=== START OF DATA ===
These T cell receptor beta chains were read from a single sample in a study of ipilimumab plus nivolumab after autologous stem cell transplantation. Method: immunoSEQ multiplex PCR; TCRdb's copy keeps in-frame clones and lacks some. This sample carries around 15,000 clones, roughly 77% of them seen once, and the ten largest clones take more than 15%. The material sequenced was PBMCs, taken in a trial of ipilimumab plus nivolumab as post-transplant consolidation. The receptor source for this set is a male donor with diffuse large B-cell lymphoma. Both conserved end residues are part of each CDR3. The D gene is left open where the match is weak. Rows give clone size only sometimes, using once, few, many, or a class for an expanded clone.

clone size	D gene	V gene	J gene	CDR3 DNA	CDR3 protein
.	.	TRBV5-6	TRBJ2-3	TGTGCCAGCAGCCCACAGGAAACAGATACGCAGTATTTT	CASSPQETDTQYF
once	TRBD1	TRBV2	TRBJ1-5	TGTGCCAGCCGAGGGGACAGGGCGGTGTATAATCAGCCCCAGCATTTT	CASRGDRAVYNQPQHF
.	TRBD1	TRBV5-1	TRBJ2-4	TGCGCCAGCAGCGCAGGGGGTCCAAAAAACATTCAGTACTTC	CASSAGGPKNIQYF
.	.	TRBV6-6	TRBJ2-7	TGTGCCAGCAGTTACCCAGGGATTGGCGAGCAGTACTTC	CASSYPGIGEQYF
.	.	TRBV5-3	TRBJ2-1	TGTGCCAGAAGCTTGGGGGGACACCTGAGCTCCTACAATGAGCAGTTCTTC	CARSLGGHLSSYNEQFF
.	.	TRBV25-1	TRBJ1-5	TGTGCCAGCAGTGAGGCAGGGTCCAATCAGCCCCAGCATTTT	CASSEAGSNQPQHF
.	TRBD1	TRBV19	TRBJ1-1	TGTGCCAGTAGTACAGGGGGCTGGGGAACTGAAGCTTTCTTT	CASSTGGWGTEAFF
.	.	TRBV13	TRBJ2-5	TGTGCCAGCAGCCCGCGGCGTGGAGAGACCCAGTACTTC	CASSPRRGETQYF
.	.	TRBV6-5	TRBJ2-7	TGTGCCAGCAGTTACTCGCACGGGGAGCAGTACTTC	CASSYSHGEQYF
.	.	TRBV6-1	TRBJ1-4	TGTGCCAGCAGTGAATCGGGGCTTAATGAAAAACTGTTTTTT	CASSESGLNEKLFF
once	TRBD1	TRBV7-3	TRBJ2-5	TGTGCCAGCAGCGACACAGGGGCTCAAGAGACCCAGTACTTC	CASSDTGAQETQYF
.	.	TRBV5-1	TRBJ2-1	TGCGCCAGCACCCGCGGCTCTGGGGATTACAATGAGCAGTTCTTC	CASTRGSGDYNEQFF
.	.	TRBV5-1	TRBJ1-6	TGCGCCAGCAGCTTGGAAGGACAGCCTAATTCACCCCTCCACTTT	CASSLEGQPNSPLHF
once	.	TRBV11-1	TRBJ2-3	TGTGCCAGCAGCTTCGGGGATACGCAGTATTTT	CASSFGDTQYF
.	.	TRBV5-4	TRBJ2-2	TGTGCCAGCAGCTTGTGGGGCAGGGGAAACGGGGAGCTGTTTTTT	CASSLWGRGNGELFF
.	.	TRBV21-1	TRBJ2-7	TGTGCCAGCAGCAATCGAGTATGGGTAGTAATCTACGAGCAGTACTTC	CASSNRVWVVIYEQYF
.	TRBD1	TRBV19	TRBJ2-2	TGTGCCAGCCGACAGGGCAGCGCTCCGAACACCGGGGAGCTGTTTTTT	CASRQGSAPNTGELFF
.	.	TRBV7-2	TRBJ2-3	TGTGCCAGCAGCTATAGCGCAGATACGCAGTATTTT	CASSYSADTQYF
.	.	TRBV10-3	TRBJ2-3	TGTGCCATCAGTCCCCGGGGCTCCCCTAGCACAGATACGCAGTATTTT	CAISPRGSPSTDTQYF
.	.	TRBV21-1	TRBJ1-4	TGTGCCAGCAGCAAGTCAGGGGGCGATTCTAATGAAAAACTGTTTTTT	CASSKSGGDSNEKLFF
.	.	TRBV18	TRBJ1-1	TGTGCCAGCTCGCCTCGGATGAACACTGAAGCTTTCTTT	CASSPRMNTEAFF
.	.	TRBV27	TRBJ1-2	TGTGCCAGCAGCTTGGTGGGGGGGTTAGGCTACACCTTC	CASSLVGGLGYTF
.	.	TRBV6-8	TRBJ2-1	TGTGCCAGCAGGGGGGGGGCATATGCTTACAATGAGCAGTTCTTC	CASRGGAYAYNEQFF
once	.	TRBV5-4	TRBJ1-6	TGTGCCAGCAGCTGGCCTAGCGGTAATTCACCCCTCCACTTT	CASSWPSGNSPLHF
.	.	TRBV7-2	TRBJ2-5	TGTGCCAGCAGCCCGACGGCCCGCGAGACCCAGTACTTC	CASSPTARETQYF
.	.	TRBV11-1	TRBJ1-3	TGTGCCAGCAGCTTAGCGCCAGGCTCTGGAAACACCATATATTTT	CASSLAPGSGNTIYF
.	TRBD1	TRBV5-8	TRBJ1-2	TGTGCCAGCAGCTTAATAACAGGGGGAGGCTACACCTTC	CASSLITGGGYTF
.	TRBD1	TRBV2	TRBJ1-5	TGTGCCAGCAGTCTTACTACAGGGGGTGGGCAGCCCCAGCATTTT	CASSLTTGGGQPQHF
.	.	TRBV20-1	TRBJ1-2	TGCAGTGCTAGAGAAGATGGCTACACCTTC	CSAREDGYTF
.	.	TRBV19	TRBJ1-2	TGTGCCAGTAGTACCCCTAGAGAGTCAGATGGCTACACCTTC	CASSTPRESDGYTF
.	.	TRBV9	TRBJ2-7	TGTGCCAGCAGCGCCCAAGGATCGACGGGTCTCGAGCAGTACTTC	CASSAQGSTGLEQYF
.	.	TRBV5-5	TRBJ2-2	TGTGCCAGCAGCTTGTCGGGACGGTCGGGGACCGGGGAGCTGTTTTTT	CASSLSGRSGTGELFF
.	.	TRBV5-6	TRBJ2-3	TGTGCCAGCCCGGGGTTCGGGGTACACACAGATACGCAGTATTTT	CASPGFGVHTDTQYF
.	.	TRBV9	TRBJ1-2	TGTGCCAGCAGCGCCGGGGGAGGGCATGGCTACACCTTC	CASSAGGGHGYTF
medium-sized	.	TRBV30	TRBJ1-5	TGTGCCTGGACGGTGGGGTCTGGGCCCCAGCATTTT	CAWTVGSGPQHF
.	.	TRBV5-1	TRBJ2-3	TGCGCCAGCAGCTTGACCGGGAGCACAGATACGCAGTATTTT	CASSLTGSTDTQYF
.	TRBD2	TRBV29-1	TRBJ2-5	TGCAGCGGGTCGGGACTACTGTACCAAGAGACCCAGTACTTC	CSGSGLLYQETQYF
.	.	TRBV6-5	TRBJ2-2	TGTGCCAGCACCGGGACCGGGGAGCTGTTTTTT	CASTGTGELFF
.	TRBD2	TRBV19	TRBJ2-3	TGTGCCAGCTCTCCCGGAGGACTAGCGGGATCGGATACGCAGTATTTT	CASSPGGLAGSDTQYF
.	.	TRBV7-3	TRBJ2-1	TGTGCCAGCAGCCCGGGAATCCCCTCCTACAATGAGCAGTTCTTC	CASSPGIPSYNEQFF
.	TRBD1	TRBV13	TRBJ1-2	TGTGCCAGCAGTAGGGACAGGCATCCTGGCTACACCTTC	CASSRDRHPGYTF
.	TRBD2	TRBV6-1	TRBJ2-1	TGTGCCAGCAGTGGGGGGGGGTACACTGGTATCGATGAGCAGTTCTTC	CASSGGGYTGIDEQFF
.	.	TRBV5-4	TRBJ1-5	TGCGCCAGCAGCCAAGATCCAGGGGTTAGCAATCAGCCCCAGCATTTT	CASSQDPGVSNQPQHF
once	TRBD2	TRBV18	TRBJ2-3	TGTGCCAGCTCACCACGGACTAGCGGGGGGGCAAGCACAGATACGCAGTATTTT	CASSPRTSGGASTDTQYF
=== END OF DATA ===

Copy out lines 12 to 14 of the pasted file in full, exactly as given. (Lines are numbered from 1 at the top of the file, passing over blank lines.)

.	.	TRBV6-1	TRBJ1-4	TGTGCCAGCAGTGAATCGGGGCTTAATGAAAAACTGTTTTTT	CASSESGLNEKLFF
once	TRBD1	TRBV7-3	TRBJ2-5	TGTGCCAGCAGCGACACAGGGGCTCAAGAGACCCAGTACTTC	CASSDTGAQETQYF
.	.	TRBV5-1	TRBJ2-1	TGCGCCAGCACCCGCGGCTCTGGGGATTACAATGAGCAGTTCTTC	CASTRGSGDYNEQFF